Framework of Knowledge and Intelligence Base: From Intelligence to Service

Framework of Knowledge and Intelligence Base: From Intelligence to Service

Marc Rabaey (University of Hasselt and Belgian Ministry of Defense, Belgium) and Roger Mercken (University of Hasselt, Belgium)
Copyright: © 2013 |Pages: 29
DOI: 10.4018/978-1-4666-2455-9.ch023
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This chapter introduces the concept of the “Intelligence Base,” developed in a study on the information requirement of the management of an (military) organization. The purpose of the study was to conceive, for each level of an organization, an appropriate Decision Support System (DSS) and/or Knowledge and Information System. All systems would eventually have been integrated in an overall Enterprise Architecture (EA). By discussing the OODA-cycle of John Boyd and the Naturalistic Decision Making (NDM) the authors show that the concept of Intelligence Base can be a DSS for very demanding environments. Related topics are knowledge, culture, and real options (business example). The proposed framework is based on Service-Oriented Architecture (SOA) and Cloud Computing, which will determine the configuration of the Information Technology (IT) systems.
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Introduction From Intelligence To Service

Already in 1998 the society was a knowledge society (Davenport et al., 1998; Drucker, 1998; Neef, 1998). The evolution of Information Technology increased the growth of this society (Rabaey, 2011). The result is that service industry boomed (more than 50% of the 2011 US DOD budget are service contracts). This is only possible by the creativity in the organizations (profit and non-profit).

Another characteristic is the mass customization of the products in general, and services in particular. This demands an enormous flexibility in adapting processes to these requirements. The allocation of resources needs constantly to be changed so that the capacity can be configured to satisfy the constant change in the market and the individualization of the customers. Not only the business processes and the related capabilities need fast adapting but also the strategies like the grand, business and operational strategies. In se strategy is the result of the balance between the resources and the objectives of an organization (Bernard, 1976).

If an organization is not capable of adapting quickly to its environment, chances are high that it will not survive. Since the pace of changes is continuously increasing, organizations don’t have much time to think about “the” best solution, rather they will be satisfied with the choice of a best “acceptable” solution at that particular moment.

Another consequence of this accelerating pace of change is that the organization has to continuously monitor its productivity and the changes in the environment. In other words, the organization needs a constant stream of intelligence, which is not the same as information as we will show.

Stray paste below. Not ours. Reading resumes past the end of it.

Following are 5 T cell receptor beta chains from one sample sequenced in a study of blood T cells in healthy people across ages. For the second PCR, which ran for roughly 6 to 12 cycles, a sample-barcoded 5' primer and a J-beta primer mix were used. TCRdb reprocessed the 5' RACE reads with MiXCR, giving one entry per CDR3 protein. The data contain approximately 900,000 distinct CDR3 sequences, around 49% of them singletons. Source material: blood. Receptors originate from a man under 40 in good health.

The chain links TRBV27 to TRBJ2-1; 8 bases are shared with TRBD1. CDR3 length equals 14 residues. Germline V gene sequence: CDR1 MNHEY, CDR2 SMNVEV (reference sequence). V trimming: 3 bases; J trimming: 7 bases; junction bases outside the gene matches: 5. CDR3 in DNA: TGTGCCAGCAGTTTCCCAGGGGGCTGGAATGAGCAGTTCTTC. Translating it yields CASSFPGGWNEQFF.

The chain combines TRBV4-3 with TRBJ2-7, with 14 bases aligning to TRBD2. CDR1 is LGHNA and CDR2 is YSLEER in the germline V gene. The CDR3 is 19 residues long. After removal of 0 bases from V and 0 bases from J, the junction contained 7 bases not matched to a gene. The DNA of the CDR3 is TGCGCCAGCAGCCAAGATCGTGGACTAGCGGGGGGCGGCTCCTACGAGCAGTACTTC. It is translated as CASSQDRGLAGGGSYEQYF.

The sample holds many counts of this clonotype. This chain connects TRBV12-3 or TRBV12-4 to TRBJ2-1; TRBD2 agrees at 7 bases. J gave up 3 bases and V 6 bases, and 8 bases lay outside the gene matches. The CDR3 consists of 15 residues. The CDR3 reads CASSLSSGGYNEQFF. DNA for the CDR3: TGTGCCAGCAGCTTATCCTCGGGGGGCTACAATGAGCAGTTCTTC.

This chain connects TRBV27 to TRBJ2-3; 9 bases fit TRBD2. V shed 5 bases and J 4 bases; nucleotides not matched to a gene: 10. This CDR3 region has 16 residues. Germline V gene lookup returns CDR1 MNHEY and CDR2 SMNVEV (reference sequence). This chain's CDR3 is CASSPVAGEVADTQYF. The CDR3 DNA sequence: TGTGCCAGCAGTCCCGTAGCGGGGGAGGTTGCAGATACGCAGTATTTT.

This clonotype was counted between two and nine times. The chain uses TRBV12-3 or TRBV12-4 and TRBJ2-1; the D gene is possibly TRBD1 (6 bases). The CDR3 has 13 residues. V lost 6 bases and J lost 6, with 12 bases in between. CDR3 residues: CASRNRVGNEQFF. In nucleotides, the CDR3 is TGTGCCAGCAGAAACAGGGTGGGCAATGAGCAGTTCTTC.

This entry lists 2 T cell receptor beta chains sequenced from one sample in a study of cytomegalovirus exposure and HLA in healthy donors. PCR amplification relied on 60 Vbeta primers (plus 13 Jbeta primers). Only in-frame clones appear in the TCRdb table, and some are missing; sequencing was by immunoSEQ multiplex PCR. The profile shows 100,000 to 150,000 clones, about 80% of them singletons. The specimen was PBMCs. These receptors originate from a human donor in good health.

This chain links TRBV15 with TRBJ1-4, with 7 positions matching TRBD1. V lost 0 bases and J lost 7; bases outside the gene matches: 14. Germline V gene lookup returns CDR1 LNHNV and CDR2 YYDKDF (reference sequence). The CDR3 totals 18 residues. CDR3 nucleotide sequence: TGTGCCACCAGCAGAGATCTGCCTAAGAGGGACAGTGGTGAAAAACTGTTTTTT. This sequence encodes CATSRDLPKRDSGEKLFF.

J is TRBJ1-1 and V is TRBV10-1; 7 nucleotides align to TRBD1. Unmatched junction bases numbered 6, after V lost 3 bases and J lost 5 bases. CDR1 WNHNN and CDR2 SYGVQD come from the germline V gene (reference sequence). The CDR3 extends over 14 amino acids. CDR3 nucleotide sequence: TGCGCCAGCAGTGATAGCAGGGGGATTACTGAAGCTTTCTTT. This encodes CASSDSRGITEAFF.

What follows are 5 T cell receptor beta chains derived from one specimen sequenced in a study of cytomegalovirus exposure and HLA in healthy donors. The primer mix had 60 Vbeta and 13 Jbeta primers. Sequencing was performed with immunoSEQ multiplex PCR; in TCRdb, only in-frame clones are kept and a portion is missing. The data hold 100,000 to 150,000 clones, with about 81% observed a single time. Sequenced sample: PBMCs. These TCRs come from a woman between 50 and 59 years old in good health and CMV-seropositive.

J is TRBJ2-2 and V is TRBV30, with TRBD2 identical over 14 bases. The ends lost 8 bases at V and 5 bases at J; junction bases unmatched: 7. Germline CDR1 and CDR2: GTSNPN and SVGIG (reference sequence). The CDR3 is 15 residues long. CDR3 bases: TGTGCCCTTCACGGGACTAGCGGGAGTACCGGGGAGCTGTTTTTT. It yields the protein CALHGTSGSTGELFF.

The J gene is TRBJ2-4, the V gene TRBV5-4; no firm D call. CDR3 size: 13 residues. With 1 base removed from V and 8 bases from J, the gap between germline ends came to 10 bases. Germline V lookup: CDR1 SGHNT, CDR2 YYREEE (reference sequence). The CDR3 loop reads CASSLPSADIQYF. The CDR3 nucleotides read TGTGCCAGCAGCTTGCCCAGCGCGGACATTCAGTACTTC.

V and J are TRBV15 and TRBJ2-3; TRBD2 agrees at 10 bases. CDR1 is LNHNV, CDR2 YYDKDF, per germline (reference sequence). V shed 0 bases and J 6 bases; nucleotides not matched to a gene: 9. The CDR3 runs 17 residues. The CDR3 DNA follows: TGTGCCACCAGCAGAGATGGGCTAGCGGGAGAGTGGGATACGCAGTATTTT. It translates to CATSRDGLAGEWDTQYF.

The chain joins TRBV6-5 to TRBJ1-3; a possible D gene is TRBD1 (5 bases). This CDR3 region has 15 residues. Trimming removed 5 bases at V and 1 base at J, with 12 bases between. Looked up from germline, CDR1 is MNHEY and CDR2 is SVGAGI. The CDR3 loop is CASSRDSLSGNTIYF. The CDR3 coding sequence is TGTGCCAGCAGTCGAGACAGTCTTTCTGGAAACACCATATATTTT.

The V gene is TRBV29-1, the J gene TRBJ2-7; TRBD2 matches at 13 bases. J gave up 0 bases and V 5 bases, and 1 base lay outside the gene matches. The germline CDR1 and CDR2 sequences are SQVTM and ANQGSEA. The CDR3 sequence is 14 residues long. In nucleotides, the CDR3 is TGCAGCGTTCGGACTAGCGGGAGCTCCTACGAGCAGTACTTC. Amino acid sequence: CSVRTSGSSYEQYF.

Parallels between warfare and the market of the knowledge economy are easily drawn. That’s why we will start in the next section with the discussion of the importance of intelligence in a military environment. Intelligence cannot only be used to support the decision making of an organization but it also creates at the same time knowledge. Knowledge and intelligence are combined in a generic framework of “Intelligence base.” This intelligence base will be the engine to facilitate the production of intelligence so that an organization can make faster and better decisions.

The following section will discuss more in depth decision support by the intelligence base. Two decision making approaches related to military decision making are put in the spotlight. The first is the Observe-Orient-Decide-Act (OODA-loop) of Colonel John Boyd. Especially the “Orient” phase will receive the most attention (Osinga, 2007), because it brings culture, structure, knowledge and related issues together which basically determine the way an organization observes (gets information), analyzes and decides.

The second decision making approach is Naturalistic Decision Making (NDM) which does not focus on decision models but focuses on the experience of the decision maker, the complexity of the task, and the environmental constraints (Rosen et al., 2008). However we will first start with the Babylonian confusion of tongues on risk and uncertainty, because in the assessments of unknown facts it is essential to know what can be measured (based on objective statistical data) and what can not be measured (subjective appreciation of a chance (probability) that something can happen), they cannot be mixed as homogeneous factors or chances.

The use of Intelligence Base for these two non-classical decision making approaches will be shown. Real Option Valuation (ROV) will serve as a business example. Real option is the right but not the obligation to act (invest, disinvest, postpone, start, delay, restart, stop projects). Although ROV is a very useful investment evaluation technique because it offers flexibility to management to decide and to tackle the risks, ROV can be complex and the follow up of these real options is quite intensive (especially the American type of options). We believe the use of an Intelligence Base can solve the majority of these problems.

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